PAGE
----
More than two weeks before Thanksgiving, one national retailer is already dominating Black Friday chatter on social media — and, in shopping season saturated with door-buster sales and slashed prices, the company is gaining attention for an unusual reason.
Earlier this month outdoor, REI, which sells clothing and equipment for outdoor recreation, announced that it will not open stores on Black Friday this year. Instead, the company is encouraging its employees to head outside. (Employees will be compensated for the day and — lest you think the company is willing to lose all of the day’s sales to competitors such as Patagonia — the website will be up and running all day as usual.)
“We believe that being outside makes our lives better,” reads a statement from Jerry Stritzke, president and CEO. “And Black Friday is the perfect time to remind ourselves of this essential truth. We’re a different kind of company—and while the rest of the world is fighting it out in the aisles, we’ll be spending our day a little differently. We’re choosing to opt outside, and want you to come with us.”
The company, which posted the announcement to its website, incorporated a hashtag, #OptOutside, encouraging other employers and individuals to follow suit. The appeal seems to be working: As of last week, Salesforce, which tracks online interactions, reported that “REI had 10 times more Black Friday-related social media conversations than any other brand.”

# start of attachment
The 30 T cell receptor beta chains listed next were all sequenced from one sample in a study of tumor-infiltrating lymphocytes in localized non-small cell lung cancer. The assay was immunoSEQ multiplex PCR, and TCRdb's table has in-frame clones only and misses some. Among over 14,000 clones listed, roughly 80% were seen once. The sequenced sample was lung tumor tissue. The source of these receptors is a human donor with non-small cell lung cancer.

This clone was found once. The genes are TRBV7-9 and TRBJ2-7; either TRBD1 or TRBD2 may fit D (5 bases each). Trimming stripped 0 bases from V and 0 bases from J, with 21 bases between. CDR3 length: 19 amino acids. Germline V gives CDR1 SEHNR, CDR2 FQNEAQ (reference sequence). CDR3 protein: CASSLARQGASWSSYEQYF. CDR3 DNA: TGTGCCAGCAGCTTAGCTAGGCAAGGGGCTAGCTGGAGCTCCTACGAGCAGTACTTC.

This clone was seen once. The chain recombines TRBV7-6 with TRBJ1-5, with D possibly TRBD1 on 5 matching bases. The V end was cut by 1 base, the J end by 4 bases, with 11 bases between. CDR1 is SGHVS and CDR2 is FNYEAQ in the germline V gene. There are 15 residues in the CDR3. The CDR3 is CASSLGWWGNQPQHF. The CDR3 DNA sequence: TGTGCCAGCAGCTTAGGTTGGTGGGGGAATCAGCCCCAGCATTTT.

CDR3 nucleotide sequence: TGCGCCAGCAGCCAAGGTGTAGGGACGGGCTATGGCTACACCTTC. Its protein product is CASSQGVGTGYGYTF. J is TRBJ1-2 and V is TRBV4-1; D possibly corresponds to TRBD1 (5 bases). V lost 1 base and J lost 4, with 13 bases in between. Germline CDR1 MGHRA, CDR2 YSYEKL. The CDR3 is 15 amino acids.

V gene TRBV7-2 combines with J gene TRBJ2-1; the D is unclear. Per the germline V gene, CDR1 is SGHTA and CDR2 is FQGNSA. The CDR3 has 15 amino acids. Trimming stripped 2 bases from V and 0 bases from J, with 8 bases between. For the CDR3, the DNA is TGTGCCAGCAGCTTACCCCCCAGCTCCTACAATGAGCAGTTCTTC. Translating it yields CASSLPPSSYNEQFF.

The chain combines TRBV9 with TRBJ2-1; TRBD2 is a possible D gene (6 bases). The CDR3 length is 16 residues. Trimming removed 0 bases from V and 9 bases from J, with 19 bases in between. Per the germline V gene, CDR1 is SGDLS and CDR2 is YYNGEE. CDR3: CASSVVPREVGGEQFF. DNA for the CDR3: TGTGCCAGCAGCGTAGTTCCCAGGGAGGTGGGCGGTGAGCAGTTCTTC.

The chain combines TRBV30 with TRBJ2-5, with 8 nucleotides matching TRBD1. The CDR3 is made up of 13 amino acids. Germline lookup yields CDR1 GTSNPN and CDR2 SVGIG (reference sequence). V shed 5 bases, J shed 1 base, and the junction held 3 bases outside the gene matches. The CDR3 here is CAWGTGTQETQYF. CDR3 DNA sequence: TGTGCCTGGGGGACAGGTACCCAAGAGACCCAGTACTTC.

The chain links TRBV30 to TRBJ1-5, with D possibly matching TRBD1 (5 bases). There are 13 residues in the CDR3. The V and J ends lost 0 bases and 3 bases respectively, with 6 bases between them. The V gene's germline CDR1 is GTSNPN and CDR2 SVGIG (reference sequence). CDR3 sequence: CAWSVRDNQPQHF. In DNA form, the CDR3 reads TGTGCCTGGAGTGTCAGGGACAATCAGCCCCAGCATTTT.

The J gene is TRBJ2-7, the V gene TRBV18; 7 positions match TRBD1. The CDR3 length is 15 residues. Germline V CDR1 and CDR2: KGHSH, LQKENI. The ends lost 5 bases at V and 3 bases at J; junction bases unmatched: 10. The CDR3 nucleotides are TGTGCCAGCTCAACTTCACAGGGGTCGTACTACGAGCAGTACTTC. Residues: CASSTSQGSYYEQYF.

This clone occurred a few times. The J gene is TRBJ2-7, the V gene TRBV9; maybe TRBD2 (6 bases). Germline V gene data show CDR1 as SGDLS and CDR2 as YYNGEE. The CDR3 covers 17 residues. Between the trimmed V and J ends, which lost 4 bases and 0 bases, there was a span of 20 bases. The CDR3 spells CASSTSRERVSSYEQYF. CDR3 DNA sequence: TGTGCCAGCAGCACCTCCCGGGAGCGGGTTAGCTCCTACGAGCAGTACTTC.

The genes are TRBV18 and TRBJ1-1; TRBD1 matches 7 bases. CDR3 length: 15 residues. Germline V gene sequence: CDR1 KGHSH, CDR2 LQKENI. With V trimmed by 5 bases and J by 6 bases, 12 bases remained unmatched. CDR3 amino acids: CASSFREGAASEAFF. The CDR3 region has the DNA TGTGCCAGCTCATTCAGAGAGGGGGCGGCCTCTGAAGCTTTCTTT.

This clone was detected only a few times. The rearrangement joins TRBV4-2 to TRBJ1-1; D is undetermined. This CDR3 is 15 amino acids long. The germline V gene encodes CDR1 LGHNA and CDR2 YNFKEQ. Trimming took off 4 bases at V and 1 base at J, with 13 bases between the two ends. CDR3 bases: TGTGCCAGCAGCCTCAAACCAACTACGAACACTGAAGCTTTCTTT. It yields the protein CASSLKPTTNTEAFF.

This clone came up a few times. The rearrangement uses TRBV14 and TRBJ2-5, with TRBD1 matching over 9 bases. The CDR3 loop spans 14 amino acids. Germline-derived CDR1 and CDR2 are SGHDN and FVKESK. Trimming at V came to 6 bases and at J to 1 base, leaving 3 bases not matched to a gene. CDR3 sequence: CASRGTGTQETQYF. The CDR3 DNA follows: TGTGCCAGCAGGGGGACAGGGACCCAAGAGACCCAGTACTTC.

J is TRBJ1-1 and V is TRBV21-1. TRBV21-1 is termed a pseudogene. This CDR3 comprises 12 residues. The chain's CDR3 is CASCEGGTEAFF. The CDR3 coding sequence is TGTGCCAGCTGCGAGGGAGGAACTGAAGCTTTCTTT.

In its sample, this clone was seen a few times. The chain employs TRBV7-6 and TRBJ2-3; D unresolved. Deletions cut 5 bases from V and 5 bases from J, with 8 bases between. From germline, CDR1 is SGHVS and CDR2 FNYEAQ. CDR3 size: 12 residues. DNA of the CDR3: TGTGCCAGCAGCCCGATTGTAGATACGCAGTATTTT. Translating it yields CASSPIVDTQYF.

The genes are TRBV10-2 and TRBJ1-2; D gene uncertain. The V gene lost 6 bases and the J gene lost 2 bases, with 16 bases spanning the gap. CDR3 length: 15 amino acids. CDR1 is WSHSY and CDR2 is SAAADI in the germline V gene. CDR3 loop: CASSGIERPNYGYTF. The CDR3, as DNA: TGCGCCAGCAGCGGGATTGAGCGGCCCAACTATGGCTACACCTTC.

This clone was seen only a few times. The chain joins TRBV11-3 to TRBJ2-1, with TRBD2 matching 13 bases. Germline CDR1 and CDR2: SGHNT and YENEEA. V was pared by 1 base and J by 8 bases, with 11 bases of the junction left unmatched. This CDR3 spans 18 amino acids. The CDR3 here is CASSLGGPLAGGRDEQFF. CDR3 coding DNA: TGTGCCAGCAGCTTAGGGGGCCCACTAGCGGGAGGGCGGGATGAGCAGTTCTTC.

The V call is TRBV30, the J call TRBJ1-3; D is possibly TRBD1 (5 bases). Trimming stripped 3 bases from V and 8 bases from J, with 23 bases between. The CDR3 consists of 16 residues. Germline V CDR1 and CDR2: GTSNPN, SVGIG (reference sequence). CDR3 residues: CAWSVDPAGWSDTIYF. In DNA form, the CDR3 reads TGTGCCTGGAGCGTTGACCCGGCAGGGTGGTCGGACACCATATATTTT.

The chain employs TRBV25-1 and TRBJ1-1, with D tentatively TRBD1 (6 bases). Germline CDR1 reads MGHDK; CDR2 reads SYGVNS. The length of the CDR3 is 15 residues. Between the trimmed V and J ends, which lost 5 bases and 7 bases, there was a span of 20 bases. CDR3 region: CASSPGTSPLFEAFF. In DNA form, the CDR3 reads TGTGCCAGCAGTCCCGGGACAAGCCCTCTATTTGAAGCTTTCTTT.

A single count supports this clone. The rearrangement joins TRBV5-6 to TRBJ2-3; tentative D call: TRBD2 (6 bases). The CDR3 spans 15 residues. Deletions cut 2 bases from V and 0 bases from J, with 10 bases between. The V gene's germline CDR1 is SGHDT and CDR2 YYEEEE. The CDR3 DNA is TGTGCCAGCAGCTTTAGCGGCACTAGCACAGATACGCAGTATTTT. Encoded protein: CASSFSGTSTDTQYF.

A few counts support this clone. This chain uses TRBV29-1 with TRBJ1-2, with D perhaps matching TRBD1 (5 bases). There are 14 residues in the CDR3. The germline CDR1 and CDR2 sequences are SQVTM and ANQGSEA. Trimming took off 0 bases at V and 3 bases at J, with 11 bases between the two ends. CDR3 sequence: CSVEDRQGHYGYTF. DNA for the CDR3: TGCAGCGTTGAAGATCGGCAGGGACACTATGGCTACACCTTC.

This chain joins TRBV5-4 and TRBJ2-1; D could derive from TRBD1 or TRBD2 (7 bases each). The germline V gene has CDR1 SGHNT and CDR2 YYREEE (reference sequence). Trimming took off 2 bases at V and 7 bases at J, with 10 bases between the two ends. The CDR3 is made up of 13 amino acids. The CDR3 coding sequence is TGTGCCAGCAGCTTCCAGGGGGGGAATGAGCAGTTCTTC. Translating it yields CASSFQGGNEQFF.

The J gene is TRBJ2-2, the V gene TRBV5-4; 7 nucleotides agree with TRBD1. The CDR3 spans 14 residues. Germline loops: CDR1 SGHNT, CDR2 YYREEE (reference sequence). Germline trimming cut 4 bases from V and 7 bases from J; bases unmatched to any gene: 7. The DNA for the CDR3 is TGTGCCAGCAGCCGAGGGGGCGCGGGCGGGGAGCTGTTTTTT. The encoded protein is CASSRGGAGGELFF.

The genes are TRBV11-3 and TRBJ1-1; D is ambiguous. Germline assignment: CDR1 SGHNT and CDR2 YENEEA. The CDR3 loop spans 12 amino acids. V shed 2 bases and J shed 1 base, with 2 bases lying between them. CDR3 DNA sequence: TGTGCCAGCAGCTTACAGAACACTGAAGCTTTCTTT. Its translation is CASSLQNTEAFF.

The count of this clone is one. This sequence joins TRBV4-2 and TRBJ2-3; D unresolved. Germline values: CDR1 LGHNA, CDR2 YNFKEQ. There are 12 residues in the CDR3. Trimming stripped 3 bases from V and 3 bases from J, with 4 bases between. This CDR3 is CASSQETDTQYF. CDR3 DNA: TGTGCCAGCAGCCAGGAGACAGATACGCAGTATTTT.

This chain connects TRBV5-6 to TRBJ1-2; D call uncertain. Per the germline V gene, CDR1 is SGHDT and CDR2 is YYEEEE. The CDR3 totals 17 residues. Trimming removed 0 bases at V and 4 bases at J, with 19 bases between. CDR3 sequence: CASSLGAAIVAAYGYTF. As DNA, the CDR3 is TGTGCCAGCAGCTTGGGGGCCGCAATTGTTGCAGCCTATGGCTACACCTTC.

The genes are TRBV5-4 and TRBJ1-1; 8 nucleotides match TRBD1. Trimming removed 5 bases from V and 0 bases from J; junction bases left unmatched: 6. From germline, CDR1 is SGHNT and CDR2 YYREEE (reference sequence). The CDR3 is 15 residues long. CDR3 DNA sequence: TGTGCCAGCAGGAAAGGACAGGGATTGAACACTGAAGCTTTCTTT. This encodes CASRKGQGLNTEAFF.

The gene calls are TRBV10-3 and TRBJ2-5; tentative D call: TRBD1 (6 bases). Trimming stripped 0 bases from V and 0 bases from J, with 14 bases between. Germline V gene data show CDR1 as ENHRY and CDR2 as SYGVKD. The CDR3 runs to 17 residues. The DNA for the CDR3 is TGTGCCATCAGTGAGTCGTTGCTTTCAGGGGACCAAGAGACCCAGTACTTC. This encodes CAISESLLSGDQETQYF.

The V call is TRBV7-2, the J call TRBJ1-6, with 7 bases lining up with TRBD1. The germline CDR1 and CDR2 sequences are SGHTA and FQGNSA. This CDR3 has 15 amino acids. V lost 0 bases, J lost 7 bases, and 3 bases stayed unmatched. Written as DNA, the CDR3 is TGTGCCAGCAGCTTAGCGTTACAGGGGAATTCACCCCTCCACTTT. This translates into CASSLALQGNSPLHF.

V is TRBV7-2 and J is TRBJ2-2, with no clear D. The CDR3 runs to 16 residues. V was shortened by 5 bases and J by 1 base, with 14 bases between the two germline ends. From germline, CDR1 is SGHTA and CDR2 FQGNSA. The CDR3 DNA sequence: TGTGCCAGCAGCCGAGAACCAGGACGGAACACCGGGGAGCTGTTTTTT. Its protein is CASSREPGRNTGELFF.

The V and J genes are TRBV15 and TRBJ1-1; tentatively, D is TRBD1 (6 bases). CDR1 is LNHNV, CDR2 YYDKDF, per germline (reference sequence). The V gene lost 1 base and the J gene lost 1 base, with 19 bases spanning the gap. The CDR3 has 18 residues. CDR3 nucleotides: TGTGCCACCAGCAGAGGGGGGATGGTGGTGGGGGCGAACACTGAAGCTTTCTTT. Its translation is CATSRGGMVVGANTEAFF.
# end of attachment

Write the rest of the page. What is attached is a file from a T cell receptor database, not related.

REI isn’t the only store opting out of at least part of the shopping bonanza that leads up to Christmas. A growing number of national retailers are deciding to keep stores closed on Thanksgiving — and telling customers about their decision, and how it aligns with their brand.
[REI’s decision] could be among the smartest marketing moves we see among retailers this holiday season,” she explained in a column at Forbes.com. “Driving attention to their stores and rallying customers to bring attention to their #OptOutside message may just be the right combination for REI to gain holiday sales success – despite their closed stores on Black Friday.”
In fact, thanks in large part to the viral nature of social media, a number of companies’ holiday decisions already have made headlines this year, and generated plenty of clicks and shares.
While REI’s campaign has been lauded overall, Starbucks made waves this week — and gained the irritated attention of GOP presidential hopeful Donald Trump — when it unveiled new cups for the holiday season. Rather than the Christmas or wintery designs of years past (snow flakes, reindeers, etc.), the 2015 cups are simply red, causing some evangelical Christians to complain and call for a boycott, and then other consumers to complain about the complaints.
The red cups have become a tradition among Starbucks’ devotees — there’s even a countdown to their release each year — and business writer Katie Sola, of Forbes.com, said this latest dust-up is unlikely to hurt the coffee giant. If anything, she argues, “the conflict cements the cultural relevance of the iconic red cups.”